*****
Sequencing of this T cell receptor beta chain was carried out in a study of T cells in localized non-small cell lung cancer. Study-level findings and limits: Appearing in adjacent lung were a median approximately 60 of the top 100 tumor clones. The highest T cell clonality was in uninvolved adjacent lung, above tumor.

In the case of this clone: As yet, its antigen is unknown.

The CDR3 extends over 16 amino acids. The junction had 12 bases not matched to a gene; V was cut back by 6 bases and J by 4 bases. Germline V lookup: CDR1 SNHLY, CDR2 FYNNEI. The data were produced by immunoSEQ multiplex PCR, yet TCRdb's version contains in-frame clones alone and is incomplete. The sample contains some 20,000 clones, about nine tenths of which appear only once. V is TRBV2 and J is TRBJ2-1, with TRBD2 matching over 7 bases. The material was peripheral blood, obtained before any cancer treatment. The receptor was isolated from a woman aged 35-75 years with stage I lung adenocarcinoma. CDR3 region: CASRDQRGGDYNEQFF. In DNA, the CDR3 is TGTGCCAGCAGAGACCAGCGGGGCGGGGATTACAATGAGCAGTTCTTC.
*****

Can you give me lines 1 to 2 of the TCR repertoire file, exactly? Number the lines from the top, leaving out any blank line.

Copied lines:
Sequencing of this T cell receptor beta chain was carried out in a study of T cells in localized non-small cell lung cancer. Study-level findings and limits: Appearing in adjacent lung were a median approximately 60 of the top 100 tumor clones. The highest T cell clonality was in uninvolved adjacent lung, above tumor.

In the case of this clone: As yet, its antigen is unknown.